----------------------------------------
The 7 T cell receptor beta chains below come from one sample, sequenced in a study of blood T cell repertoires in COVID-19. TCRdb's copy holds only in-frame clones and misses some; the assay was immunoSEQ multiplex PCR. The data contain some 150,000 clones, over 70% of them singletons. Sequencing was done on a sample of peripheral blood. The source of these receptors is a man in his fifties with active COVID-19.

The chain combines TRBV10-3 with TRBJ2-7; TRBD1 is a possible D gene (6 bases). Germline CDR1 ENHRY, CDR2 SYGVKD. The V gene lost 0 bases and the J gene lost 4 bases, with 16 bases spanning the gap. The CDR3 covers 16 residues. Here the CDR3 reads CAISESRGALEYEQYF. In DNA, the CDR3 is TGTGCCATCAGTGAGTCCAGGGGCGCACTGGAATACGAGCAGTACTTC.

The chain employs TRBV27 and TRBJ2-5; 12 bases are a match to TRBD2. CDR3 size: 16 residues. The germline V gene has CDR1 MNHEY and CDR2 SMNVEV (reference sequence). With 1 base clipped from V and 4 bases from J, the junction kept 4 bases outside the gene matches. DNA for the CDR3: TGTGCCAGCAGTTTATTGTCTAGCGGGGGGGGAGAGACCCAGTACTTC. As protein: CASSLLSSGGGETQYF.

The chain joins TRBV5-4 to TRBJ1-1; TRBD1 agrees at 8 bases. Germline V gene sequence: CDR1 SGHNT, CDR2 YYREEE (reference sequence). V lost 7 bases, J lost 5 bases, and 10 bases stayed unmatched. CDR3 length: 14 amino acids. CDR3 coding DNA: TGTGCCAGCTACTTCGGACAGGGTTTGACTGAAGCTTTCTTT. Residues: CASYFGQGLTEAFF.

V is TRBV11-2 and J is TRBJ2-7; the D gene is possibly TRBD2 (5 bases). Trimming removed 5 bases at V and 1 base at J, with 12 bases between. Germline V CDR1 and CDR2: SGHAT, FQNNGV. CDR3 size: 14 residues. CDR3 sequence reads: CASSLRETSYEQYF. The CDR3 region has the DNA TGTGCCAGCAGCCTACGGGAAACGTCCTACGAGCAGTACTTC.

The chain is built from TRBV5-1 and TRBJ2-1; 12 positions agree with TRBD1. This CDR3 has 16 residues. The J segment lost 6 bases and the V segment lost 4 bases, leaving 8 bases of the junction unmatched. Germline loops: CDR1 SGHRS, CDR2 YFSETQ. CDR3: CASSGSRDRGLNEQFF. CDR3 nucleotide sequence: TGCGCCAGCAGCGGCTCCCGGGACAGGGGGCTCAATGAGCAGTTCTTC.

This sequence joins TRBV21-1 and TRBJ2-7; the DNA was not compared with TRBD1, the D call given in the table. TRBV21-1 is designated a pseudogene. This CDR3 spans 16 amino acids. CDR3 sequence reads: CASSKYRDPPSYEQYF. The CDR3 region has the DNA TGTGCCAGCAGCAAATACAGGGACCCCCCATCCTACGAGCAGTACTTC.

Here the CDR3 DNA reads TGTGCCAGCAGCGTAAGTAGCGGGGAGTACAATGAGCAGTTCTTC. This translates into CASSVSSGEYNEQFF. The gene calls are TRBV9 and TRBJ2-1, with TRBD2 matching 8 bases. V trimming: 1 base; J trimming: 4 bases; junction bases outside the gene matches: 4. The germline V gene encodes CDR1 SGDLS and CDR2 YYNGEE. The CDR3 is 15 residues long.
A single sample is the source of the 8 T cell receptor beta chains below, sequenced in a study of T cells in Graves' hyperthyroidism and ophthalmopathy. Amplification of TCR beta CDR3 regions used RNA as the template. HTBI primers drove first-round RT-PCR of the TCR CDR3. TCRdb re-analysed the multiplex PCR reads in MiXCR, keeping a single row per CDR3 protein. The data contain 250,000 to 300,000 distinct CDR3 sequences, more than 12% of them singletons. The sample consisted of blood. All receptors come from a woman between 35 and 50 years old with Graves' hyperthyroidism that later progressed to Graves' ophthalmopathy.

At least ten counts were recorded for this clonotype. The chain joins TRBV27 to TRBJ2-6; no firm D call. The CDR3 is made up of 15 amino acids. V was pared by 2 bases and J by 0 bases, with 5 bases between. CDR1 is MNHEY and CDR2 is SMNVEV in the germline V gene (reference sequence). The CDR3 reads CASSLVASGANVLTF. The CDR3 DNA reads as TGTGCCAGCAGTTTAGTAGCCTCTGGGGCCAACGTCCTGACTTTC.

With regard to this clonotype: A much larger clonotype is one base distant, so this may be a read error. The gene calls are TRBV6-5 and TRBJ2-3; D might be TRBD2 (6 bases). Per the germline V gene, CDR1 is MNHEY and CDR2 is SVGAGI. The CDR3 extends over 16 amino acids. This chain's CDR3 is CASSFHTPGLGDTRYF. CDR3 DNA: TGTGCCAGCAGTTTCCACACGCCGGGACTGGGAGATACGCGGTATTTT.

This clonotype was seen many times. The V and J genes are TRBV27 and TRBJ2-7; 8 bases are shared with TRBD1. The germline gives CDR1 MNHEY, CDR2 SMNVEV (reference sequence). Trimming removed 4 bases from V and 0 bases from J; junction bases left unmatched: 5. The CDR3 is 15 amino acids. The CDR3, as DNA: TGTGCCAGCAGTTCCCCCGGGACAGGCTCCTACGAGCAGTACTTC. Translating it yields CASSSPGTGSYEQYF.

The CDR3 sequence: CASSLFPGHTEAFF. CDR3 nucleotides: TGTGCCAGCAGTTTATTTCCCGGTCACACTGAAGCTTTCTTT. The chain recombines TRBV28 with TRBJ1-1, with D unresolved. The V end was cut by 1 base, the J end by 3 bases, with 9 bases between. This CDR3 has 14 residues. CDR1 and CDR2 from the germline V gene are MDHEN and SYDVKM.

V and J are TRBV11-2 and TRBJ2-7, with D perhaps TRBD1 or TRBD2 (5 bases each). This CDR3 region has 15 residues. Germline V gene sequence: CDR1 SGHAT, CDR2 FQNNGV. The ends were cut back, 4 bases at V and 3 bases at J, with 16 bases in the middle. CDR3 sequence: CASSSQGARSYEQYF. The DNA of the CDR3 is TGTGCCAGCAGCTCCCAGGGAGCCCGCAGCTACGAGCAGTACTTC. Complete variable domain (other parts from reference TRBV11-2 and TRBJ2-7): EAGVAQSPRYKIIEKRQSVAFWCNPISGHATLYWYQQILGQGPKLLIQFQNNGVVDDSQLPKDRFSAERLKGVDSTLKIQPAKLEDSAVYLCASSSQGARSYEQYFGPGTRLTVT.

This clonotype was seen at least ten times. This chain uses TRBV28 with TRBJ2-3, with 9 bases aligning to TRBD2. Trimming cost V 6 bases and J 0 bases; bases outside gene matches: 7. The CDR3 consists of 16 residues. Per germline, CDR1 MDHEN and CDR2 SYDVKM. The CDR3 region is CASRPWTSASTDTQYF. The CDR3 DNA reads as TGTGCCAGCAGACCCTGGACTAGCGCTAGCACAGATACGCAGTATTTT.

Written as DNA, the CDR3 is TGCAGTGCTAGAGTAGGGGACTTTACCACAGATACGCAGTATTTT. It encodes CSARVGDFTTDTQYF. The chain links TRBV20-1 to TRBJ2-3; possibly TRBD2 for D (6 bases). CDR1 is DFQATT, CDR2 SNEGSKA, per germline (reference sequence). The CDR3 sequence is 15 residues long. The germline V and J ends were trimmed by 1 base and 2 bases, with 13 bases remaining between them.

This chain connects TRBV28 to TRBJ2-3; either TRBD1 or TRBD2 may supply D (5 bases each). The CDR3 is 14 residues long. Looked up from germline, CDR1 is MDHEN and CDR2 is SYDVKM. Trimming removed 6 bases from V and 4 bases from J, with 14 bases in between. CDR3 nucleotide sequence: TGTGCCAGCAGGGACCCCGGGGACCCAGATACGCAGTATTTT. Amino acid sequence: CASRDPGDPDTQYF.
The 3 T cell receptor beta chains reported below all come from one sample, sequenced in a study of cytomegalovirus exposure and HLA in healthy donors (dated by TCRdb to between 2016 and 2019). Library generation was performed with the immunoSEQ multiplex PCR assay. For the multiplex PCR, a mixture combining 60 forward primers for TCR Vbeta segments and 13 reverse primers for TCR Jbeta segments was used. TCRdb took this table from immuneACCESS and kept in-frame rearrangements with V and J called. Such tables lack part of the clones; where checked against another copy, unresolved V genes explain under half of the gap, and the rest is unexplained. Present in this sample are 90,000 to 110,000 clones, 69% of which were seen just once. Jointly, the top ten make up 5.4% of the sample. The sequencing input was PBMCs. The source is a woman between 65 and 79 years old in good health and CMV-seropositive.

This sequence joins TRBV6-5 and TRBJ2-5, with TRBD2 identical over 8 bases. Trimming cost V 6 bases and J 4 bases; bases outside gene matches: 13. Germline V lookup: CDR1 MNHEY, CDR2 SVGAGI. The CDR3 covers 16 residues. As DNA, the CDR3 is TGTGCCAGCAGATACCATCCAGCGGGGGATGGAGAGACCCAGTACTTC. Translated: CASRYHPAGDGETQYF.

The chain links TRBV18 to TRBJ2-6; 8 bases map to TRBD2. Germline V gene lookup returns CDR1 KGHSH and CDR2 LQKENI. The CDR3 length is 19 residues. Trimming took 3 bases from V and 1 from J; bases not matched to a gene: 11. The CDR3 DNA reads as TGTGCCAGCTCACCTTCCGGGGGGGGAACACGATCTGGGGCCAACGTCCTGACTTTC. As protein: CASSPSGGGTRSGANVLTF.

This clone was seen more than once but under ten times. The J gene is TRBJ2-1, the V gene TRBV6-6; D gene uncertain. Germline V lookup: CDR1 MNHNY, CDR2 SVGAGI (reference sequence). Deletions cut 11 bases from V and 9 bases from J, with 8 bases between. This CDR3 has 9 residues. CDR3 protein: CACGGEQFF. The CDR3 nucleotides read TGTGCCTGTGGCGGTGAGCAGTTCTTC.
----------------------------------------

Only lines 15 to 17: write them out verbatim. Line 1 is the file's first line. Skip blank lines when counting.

This clonotype was seen at least ten times. This chain uses TRBV28 with TRBJ2-3, with 9 bases aligning to TRBD2. Trimming cost V 6 bases and J 0 bases; bases outside gene matches: 7. The CDR3 consists of 16 residues. Per germline, CDR1 MDHEN and CDR2 SYDVKM. The CDR3 region is CASRPWTSASTDTQYF. The CDR3 DNA reads as TGTGCCAGCAGACCCTGGACTAGCGCTAGCACAGATACGCAGTATTTT.

Written as DNA, the CDR3 is TGCAGTGCTAGAGTAGGGGACTTTACCACAGATACGCAGTATTTT. It encodes CSARVGDFTTDTQYF. The chain links TRBV20-1 to TRBJ2-3; possibly TRBD2 for D (6 bases). CDR1 is DFQATT, CDR2 SNEGSKA, per germline (reference sequence). The CDR3 sequence is 15 residues long. The germline V and J ends were trimmed by 1 base and 2 bases, with 13 bases remaining between them.

This chain connects TRBV28 to TRBJ2-3; either TRBD1 or TRBD2 may supply D (5 bases each). The CDR3 is 14 residues long. Looked up from germline, CDR1 is MDHEN and CDR2 is SYDVKM. Trimming removed 6 bases from V and 4 bases from J, with 14 bases in between. CDR3 nucleotide sequence: TGTGCCAGCAGGGACCCCGGGGACCCAGATACGCAGTATTTT. Amino acid sequence: CASRDPGDPDTQYF.